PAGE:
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Why We Stand

With the NFL season about to begin and many players planning on protesting during the national anthem, I was told recently that if we really want to make sports apolitical, we should eliminate the national anthem before games all together.

The singing our national anthem is not a political statement, it’s a unifying moment. It is not advocating for one political position or one political party over the other. That moment is meant to bring us all together under one flag. It is an acknowledgement that although there are two different competing teams, and the participants and fans may all be very different, we are all Americans. We share that in common. That unifies everyone in the Arena.

The national anthem is meant to be apolitical, transcending our political differences. In that moment, there is no Democrat or Republican, no black or white, no Christian or Muslim, none of those things that tend to divide us are present. We are one. E pluribus unum – "Out of many, one". It is those who have co-opted that moment of unity for their own cause who have turned it into something divisive and political. The one moment when we shed our political divisions and came together as one, has been turned it into something that pits one American against another American.

Many years ago, I played in the World League of American Football, for the London Monarchs. My team played games in Germany, Spain and Canada. And before each game in those foreign countries, they would play that country’s national anthem, and I and my teammates, stood proudly, respecting their country by respecting their flag and anthem. And when the United States national anthem was played, the people in the stands, stood and respected our country by respecting our flag and anthem. No one kneeled or protested. There was a reciprocity of respect that the citizens of two nations gave to each other’s flags and anthems. That was a unifying moment, a bringing together of not only one people under one flag, but people from two nations coming together in that one moment in time.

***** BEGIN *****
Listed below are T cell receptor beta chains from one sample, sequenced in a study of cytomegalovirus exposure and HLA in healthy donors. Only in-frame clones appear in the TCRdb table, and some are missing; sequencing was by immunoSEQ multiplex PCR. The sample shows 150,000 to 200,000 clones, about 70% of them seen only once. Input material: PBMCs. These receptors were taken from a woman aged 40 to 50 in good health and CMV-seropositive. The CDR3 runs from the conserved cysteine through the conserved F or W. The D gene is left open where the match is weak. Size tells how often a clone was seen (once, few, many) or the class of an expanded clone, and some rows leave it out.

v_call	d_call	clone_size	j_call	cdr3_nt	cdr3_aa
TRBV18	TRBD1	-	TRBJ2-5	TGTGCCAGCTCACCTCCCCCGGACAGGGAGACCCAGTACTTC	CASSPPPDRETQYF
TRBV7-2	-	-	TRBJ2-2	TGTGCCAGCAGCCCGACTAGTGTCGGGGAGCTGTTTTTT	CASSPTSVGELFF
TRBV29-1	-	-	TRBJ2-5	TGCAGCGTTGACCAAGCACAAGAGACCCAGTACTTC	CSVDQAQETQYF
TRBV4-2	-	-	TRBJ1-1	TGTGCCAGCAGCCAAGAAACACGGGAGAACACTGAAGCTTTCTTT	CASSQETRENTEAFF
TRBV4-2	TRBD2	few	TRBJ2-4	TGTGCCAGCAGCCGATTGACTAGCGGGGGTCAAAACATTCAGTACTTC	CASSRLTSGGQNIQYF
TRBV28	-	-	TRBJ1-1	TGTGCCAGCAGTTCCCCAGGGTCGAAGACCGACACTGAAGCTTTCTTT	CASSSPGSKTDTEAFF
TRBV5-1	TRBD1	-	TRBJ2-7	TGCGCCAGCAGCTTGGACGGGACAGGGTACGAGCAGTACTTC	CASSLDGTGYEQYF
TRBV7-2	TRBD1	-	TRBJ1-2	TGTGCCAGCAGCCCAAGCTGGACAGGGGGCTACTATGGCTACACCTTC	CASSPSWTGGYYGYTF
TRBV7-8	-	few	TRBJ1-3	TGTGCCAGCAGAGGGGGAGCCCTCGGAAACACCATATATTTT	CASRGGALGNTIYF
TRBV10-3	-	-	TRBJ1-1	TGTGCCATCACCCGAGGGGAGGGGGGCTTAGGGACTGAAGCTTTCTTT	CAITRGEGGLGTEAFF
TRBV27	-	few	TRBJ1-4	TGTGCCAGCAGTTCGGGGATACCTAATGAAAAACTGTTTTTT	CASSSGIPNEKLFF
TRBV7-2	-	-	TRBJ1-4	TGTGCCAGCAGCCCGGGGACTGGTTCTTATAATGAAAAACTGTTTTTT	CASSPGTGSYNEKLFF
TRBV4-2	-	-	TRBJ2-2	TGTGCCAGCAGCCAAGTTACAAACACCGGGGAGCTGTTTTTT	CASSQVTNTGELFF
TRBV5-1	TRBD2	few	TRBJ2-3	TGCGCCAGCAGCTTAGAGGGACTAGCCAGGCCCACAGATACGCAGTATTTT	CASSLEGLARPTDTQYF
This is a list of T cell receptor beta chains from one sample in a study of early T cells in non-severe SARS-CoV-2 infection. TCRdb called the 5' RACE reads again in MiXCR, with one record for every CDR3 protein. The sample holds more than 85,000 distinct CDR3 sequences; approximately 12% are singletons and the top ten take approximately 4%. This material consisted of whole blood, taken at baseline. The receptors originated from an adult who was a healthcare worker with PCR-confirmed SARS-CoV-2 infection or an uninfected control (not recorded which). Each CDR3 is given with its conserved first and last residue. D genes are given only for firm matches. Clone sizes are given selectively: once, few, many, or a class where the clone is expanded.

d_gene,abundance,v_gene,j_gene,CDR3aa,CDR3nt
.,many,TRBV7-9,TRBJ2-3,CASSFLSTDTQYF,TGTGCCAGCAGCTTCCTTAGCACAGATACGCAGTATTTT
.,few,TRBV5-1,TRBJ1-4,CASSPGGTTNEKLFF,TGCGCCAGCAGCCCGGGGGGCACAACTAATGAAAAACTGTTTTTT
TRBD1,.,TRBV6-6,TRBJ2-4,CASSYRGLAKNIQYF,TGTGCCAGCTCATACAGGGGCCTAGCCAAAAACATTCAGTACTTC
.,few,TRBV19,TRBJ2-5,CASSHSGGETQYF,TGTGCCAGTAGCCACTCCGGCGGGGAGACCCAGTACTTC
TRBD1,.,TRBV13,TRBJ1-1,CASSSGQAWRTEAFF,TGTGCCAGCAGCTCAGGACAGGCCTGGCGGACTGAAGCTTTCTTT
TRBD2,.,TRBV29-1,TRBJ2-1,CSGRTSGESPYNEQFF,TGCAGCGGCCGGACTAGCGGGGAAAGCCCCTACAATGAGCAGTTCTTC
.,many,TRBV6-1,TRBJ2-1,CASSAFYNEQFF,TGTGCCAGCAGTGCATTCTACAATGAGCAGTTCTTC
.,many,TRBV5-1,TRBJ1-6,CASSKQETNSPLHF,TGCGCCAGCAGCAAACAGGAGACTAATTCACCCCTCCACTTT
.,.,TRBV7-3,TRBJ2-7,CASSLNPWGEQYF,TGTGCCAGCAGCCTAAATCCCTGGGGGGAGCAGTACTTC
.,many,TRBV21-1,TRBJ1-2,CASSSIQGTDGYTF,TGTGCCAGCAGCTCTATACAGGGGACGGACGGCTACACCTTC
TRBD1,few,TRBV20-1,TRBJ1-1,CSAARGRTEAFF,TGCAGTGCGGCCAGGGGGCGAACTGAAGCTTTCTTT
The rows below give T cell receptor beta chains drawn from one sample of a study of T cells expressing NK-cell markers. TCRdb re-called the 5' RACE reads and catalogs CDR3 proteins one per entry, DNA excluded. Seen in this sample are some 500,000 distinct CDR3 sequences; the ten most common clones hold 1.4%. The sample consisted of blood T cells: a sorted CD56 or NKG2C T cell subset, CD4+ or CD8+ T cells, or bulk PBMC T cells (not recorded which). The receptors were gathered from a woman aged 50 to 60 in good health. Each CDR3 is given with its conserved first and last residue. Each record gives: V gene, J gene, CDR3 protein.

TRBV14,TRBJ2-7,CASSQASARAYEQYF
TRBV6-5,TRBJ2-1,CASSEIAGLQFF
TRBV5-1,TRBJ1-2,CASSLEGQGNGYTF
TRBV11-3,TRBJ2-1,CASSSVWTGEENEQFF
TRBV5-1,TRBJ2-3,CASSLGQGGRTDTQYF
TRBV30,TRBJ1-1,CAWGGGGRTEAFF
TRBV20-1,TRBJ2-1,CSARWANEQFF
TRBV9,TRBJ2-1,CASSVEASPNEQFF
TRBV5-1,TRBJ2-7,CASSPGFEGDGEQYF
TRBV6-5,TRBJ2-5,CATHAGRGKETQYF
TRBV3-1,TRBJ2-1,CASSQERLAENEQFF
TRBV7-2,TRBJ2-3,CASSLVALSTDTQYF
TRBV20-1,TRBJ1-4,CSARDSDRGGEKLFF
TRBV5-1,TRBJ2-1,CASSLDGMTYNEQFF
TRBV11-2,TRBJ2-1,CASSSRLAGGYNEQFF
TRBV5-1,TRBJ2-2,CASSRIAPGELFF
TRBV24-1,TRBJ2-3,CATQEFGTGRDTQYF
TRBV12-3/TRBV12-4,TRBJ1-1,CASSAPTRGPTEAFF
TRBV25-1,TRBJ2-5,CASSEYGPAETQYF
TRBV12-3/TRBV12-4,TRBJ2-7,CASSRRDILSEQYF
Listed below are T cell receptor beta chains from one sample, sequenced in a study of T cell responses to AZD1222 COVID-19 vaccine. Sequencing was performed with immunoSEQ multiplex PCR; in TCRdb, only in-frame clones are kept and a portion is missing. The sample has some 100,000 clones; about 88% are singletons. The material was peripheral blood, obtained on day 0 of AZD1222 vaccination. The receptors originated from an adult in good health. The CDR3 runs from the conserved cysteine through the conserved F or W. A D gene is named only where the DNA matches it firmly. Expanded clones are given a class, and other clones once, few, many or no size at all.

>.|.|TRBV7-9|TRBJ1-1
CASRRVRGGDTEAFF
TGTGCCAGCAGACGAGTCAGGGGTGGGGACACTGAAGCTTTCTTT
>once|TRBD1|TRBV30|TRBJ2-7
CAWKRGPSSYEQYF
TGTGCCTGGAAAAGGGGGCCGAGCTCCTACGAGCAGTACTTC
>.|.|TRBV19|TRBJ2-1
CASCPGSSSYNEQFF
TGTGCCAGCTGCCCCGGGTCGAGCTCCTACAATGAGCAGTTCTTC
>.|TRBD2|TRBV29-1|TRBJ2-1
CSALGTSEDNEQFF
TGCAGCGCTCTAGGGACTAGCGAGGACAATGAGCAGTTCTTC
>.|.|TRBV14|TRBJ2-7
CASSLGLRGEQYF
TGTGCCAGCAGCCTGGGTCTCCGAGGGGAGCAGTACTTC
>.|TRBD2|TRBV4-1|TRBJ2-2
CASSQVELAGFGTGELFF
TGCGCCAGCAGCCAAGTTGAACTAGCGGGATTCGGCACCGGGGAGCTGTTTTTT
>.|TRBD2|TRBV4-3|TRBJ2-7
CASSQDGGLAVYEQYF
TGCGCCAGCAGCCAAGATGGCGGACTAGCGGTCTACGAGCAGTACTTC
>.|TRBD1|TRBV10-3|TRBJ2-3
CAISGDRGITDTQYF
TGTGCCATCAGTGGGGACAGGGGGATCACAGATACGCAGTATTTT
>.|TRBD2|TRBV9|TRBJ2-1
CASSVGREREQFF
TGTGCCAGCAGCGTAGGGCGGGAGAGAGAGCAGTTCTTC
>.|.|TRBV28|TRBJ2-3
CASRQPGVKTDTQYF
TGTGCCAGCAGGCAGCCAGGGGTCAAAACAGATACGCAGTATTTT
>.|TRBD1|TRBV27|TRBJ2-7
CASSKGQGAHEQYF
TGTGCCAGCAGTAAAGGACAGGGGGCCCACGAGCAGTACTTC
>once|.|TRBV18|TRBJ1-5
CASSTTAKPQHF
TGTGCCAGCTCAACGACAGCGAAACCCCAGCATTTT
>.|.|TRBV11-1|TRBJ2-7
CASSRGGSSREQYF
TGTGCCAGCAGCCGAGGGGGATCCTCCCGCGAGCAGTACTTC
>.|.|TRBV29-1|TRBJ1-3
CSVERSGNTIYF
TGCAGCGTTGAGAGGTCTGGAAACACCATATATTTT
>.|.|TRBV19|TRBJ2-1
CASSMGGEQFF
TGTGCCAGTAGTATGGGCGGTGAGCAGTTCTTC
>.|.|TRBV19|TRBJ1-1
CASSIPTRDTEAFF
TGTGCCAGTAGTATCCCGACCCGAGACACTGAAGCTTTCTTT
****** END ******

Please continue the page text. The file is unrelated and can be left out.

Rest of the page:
When I stood on the sidelines while they played the Star-Spangled Banner, along with God Save the Queen, or Oh, Canada, or Deutschlandlied, honoring the anthem and flag not only of my country, but of other sovereign nations, it was a great moment. I felt part of their country. I was an American, but in those moments, I was also British, and German, and Canadian. I shared something profound and important with the citizens of those nations. Almost like when John F. Kennedy stood in West Berlin during the Cold War and declared, "Ich bin ein Berliner" to tell the people of West Berlin that he along with all free people in the world are united with them in their cause.

Those moments are as fond of memories as I have ever had on a playing field. Looking back, they were as important as the game itself. They gave me a true glimpse of what sports can do. How unifying and healing sports can be. Even though we are different people from different countries, we were unified. And if we can come together in those moment, we can come together in other moments because we are all human beings. We are more alike than we are different. And if we continue to seek out and fully embrace those unifying moments, maybe the world would be a safer, more caring, more loving place.